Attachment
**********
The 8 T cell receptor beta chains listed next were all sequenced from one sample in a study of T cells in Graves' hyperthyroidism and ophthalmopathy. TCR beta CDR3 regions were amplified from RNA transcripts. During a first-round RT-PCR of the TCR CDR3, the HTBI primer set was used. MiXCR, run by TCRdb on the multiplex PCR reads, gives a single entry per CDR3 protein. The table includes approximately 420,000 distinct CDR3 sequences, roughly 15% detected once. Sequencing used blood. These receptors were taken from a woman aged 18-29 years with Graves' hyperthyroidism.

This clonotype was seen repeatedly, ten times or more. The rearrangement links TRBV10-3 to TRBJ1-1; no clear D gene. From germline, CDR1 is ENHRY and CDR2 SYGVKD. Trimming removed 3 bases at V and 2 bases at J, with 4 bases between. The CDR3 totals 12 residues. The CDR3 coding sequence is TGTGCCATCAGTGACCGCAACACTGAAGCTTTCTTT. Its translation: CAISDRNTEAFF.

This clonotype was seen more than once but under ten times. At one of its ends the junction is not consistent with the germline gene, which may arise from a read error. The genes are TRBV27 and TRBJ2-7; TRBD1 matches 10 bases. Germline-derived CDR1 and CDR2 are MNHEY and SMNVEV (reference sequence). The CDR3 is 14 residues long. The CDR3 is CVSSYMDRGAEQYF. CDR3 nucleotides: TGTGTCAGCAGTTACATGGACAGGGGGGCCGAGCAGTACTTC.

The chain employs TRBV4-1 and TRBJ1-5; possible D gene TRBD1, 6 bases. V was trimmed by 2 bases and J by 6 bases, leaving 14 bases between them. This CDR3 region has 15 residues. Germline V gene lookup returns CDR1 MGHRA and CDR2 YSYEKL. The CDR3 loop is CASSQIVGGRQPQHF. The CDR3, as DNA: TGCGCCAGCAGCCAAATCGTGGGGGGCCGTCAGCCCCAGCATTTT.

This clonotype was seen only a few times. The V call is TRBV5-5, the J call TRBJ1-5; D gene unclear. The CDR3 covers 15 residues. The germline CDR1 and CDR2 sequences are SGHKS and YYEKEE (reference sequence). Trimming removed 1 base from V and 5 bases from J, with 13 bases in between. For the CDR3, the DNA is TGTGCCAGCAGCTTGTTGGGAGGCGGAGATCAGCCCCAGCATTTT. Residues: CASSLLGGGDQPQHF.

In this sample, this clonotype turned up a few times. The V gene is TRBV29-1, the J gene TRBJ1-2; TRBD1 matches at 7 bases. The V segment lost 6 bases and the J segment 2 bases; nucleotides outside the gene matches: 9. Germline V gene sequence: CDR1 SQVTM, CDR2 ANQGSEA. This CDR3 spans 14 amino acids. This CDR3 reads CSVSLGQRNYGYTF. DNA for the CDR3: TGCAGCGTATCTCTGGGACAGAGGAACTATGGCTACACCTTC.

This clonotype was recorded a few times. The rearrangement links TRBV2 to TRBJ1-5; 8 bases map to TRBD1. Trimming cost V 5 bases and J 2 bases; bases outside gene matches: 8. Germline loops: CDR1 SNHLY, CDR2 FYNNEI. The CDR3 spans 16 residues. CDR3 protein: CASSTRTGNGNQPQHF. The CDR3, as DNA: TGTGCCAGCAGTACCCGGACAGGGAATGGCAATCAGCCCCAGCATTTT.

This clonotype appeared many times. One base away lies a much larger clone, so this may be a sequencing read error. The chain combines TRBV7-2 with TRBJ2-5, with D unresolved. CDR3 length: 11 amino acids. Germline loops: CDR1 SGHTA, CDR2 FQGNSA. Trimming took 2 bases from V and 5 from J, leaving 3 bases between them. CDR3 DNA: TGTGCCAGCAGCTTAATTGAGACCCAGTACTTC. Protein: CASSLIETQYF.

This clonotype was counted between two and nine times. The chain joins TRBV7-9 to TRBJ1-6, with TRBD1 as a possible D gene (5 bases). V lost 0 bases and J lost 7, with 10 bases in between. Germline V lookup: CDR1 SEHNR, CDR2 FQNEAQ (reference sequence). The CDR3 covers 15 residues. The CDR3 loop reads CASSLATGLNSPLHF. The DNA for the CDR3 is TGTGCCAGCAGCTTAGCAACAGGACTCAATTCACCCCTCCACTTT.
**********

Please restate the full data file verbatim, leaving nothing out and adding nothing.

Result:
The 8 T cell receptor beta chains listed next were all sequenced from one sample in a study of T cells in Graves' hyperthyroidism and ophthalmopathy. TCR beta CDR3 regions were amplified from RNA transcripts. During a first-round RT-PCR of the TCR CDR3, the HTBI primer set was used. MiXCR, run by TCRdb on the multiplex PCR reads, gives a single entry per CDR3 protein. The table includes approximately 420,000 distinct CDR3 sequences, roughly 15% detected once. Sequencing used blood. These receptors were taken from a woman aged 18-29 years with Graves' hyperthyroidism.

This clonotype was seen repeatedly, ten times or more. The rearrangement links TRBV10-3 to TRBJ1-1; no clear D gene. From germline, CDR1 is ENHRY and CDR2 SYGVKD. Trimming removed 3 bases at V and 2 bases at J, with 4 bases between. The CDR3 totals 12 residues. The CDR3 coding sequence is TGTGCCATCAGTGACCGCAACACTGAAGCTTTCTTT. Its translation: CAISDRNTEAFF.

This clonotype was seen more than once but under ten times. At one of its ends the junction is not consistent with the germline gene, which may arise from a read error. The genes are TRBV27 and TRBJ2-7; TRBD1 matches 10 bases. Germline-derived CDR1 and CDR2 are MNHEY and SMNVEV (reference sequence). The CDR3 is 14 residues long. The CDR3 is CVSSYMDRGAEQYF. CDR3 nucleotides: TGTGTCAGCAGTTACATGGACAGGGGGGCCGAGCAGTACTTC.

The chain employs TRBV4-1 and TRBJ1-5; possible D gene TRBD1, 6 bases. V was trimmed by 2 bases and J by 6 bases, leaving 14 bases between them. This CDR3 region has 15 residues. Germline V gene lookup returns CDR1 MGHRA and CDR2 YSYEKL. The CDR3 loop is CASSQIVGGRQPQHF. The CDR3, as DNA: TGCGCCAGCAGCCAAATCGTGGGGGGCCGTCAGCCCCAGCATTTT.

This clonotype was seen only a few times. The V call is TRBV5-5, the J call TRBJ1-5; D gene unclear. The CDR3 covers 15 residues. The germline CDR1 and CDR2 sequences are SGHKS and YYEKEE (reference sequence). Trimming removed 1 base from V and 5 bases from J, with 13 bases in between. For the CDR3, the DNA is TGTGCCAGCAGCTTGTTGGGAGGCGGAGATCAGCCCCAGCATTTT. Residues: CASSLLGGGDQPQHF.

In this sample, this clonotype turned up a few times. The V gene is TRBV29-1, the J gene TRBJ1-2; TRBD1 matches at 7 bases. The V segment lost 6 bases and the J segment 2 bases; nucleotides outside the gene matches: 9. Germline V gene sequence: CDR1 SQVTM, CDR2 ANQGSEA. This CDR3 spans 14 amino acids. This CDR3 reads CSVSLGQRNYGYTF. DNA for the CDR3: TGCAGCGTATCTCTGGGACAGAGGAACTATGGCTACACCTTC.

This clonotype was recorded a few times. The rearrangement links TRBV2 to TRBJ1-5; 8 bases map to TRBD1. Trimming cost V 5 bases and J 2 bases; bases outside gene matches: 8. Germline loops: CDR1 SNHLY, CDR2 FYNNEI. The CDR3 spans 16 residues. CDR3 protein: CASSTRTGNGNQPQHF. The CDR3, as DNA: TGTGCCAGCAGTACCCGGACAGGGAATGGCAATCAGCCCCAGCATTTT.

This clonotype appeared many times. One base away lies a much larger clone, so this may be a sequencing read error. The chain combines TRBV7-2 with TRBJ2-5, with D unresolved. CDR3 length: 11 amino acids. Germline loops: CDR1 SGHTA, CDR2 FQGNSA. Trimming took 2 bases from V and 5 from J, leaving 3 bases between them. CDR3 DNA: TGTGCCAGCAGCTTAATTGAGACCCAGTACTTC. Protein: CASSLIETQYF.

This clonotype was counted between two and nine times. The chain joins TRBV7-9 to TRBJ1-6, with TRBD1 as a possible D gene (5 bases). V lost 0 bases and J lost 7, with 10 bases in between. Germline V lookup: CDR1 SEHNR, CDR2 FQNEAQ (reference sequence). The CDR3 covers 15 residues. The CDR3 loop reads CASSLATGLNSPLHF. The DNA for the CDR3 is TGTGCCAGCAGCTTAGCAACAGGACTCAATTCACCCCTCCACTTT.